“Courageous” was the word that Sir Humphrey Appleby always used when he wanted Jim Hacker to change his mind. “Very courageous decision,” the smooth civil servant would purr in Yes Prime Minister and instantly, panic would form on Paul Eddington’s face. Politicians hate to be courageous. Courage sometimes backfires.
In 2000, Ken Livingstone took the courageous decision when running for Mayor of London of adopting a platform of charging cars to drive in the centre of the city. Ten years ago, that decision was implemented with the launch of the congestion charging zone and, while Red Ken had many flaws as a politician, he deserves praise for seizing a nettle that so many had avoided.
Transport policy can move at glacial speeds. Crossrail, the new London train line connecting Essex and Berkshire, will finally open in 2015, 74 years after someone first made the suggestion and 41 years after the word “Crossrail” was first used in connection with it. So, the idea of charging motorists to drive in London had been around since the 1960s. Understandably, it took politicians a few decades to find their courage.
Ten years after the congestion charging zone was introduced, and once the Western extension was wisely axed because of the impact on business, the congestion charge is a dead political issue. There was no mention of it in the 2012 mayoral election. The term “congestion tax”, unlike poll tax and bedroom tax, never caught on and while motorists may grumble about being unwittingly caught by a camera, generally it has been accepted, as much a part of life in Central London as pigeons.
To some extent this is because the percentage of Londoners who want to drive in the centre is fairly small, but it is also because the scheme is perceived to be working and there are enough options for not paying the charge. These two goals must never be forgotten when considering any form of road pricing.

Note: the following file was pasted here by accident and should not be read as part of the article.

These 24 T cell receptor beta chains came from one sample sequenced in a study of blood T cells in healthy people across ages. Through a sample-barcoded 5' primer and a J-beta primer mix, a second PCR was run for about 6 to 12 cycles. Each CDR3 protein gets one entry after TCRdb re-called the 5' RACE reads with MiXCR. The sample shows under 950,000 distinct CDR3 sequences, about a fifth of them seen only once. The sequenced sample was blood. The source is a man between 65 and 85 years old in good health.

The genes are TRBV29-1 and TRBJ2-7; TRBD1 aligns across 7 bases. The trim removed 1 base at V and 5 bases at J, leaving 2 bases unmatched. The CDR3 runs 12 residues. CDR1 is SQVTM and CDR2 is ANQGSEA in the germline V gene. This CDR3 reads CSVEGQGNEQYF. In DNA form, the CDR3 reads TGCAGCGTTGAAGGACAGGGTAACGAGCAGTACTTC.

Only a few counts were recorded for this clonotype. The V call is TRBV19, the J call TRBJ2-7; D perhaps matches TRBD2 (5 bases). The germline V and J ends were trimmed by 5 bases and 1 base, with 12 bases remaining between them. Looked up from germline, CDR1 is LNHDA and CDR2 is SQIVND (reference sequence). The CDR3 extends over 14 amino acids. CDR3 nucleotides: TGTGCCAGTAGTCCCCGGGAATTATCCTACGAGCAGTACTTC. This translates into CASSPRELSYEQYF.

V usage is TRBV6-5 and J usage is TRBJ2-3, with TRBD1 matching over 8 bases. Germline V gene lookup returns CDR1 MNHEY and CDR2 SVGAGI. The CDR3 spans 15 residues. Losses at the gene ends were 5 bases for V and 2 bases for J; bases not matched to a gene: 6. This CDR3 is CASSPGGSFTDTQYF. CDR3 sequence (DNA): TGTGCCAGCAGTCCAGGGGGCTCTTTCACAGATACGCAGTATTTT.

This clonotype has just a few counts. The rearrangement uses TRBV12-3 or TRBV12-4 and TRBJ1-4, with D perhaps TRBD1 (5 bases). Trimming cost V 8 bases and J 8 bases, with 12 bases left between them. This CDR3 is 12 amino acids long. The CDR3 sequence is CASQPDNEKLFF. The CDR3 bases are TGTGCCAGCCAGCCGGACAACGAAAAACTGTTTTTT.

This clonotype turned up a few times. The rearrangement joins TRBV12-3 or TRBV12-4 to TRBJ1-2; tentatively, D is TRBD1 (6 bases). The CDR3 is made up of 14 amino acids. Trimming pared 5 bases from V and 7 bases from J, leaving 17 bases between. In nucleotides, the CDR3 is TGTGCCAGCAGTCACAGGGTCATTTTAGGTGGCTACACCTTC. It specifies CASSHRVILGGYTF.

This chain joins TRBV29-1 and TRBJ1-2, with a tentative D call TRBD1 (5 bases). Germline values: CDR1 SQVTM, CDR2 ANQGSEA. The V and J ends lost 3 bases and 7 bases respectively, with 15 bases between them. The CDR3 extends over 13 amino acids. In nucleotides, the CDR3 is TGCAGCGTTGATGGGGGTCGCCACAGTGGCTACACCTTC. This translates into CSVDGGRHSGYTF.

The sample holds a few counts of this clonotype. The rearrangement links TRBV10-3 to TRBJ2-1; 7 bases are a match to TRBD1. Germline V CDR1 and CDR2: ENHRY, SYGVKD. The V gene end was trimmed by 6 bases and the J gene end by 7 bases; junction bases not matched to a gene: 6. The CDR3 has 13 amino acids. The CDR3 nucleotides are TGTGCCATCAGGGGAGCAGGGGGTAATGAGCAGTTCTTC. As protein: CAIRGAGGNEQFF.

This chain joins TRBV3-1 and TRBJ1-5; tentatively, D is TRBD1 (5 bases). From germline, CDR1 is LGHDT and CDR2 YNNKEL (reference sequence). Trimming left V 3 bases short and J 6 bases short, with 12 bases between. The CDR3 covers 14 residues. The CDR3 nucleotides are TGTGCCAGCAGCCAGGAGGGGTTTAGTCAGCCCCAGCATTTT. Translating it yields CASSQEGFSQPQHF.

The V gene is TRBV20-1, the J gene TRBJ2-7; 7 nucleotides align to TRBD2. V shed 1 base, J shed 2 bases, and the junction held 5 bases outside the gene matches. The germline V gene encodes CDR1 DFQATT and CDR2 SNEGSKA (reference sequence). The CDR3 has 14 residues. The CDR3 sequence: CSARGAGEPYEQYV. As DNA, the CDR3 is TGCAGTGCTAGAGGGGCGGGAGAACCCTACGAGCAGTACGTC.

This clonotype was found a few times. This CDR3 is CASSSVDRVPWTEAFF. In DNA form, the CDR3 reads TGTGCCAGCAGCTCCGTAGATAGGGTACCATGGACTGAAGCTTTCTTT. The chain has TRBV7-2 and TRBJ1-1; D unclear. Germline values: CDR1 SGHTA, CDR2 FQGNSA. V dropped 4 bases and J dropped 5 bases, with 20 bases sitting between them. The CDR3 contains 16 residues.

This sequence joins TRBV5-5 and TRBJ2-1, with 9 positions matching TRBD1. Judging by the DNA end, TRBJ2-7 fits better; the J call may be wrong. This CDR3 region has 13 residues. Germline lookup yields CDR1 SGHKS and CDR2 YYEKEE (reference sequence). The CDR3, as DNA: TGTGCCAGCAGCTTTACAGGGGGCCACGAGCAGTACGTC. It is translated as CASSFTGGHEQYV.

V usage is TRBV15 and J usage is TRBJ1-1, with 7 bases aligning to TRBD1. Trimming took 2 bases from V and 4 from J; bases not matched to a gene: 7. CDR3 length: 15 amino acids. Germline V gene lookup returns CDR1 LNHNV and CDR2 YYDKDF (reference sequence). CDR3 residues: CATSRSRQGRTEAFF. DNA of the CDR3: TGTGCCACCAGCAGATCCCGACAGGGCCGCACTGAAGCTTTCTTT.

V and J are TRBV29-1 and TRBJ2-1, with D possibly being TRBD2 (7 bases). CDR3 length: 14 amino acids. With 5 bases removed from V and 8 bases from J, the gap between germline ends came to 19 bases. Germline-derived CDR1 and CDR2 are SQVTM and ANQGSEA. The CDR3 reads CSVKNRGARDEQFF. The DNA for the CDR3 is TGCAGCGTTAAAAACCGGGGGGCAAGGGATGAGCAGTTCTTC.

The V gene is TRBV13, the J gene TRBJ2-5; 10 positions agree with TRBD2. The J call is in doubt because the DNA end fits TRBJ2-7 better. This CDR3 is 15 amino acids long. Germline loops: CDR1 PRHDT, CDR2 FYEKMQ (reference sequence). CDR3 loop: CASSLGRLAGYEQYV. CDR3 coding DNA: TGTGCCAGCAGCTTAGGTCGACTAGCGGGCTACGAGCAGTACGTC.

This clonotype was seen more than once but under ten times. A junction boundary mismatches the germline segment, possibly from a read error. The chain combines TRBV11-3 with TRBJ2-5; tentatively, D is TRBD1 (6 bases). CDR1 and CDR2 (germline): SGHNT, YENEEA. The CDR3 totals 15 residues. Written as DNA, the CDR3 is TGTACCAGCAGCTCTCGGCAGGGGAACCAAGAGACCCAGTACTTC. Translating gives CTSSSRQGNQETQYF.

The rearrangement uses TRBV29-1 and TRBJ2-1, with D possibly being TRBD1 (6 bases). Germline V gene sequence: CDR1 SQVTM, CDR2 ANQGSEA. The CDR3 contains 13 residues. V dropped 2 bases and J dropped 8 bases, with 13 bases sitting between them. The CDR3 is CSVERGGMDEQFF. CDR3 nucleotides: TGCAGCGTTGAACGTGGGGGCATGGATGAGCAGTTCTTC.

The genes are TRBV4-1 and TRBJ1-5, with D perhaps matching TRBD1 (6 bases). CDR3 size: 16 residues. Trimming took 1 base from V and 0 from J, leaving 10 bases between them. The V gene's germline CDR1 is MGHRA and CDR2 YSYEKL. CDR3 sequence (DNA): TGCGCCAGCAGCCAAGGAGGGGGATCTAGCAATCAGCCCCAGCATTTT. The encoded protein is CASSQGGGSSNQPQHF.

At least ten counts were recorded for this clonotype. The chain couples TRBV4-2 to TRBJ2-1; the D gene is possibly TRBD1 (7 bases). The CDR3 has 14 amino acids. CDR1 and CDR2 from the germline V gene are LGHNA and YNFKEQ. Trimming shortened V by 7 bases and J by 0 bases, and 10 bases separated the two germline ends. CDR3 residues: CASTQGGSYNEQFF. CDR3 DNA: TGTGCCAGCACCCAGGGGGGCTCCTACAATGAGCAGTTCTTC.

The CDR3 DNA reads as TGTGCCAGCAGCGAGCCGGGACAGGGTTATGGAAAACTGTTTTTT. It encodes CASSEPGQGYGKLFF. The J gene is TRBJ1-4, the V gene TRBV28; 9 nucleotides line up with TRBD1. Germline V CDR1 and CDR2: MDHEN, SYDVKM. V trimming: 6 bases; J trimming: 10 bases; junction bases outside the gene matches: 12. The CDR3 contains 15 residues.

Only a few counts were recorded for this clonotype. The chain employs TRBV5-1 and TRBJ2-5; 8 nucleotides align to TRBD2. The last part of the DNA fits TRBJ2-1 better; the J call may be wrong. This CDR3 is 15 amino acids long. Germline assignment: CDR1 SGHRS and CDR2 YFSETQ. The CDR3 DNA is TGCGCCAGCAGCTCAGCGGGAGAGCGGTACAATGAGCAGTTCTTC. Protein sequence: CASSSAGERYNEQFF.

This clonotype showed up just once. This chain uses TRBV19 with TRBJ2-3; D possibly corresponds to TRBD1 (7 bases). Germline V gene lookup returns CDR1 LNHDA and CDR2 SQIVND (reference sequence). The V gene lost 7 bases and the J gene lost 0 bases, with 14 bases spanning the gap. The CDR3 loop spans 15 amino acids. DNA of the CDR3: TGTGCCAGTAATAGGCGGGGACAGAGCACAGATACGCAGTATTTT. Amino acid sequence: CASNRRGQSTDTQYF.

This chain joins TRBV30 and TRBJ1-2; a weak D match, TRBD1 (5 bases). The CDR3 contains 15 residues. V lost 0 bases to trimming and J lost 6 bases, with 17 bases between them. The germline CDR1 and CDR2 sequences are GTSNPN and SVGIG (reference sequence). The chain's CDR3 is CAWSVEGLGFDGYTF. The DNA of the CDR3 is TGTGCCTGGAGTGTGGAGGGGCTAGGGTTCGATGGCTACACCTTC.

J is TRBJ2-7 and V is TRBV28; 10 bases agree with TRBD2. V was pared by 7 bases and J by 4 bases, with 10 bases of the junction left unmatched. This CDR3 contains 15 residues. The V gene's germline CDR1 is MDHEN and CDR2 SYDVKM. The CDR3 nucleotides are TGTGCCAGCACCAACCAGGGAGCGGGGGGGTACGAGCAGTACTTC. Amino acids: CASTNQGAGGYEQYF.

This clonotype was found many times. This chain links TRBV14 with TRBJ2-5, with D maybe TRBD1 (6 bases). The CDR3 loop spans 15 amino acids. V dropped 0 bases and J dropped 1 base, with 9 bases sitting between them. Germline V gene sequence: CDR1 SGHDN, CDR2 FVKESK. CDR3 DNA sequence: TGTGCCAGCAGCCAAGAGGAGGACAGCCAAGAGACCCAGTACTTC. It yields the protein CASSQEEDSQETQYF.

In fact, congestion levels in Central London remain pretty poor. While there was an 18 per cent reduction over the first four years of the charge, a lot of that has since been erased by “road space reallocation” (more bus lanes, cycle lanes and pedestrianisation) so it can feel that you are still moving far too slowly for your tenner. Furthermore, a third of traffic does not need to pay the charge (taxis etc) and the population of London has also increased. But the charge has kept the expected increase as a result of all this down.
The main consequence of the congestion charge was to change road-users’ behaviour, with motorists and businesses deciding whether to pay to drive in London in the form of money (coughing up a tenner) or time (using the more congested ring-roads to get round the zone). They also had the option of using public transport instead or altering the times at which they drove in Central London, with the charge applying from 7am-6pm. Not everyone can change their behaviour in this way, of course, but enough can do to make a difference. Above all, though, Londoners do not feel ripped off.
Now is the time for more political courage and to look at innovative forms of road-pricing elsewhere. There are already plans to charge vehicles for driving through the Blackwall Tunnel to the east of London, where traffic in rush hour is often horrendous, in order to fund the £600 million cost of a new Thames crossing in nearby Silvertown.
A consultation on the proposal ended in February and a newspaper survey in May of 2,000 locals found that 75 per cent wanted a new tunnel, with 35 per cent happy for it to be paid for with a charge on the Blackwall Tunnel. That is a surprisingly large body of support for a new road-user fee and shows, perhaps, how bad congestion through the tunnel has become.
But that support will only hold — and grow — if people are given a reasonable chance to avoid the charge without clogging up the surrounding routes (perhaps it should only apply between, say, 8-10am and 4-6pm) and if its introduction is coupled with an immediate and apparent start of work on the new crossing. People will stomach road-pricing but only if they feel they are not being taken for a ride.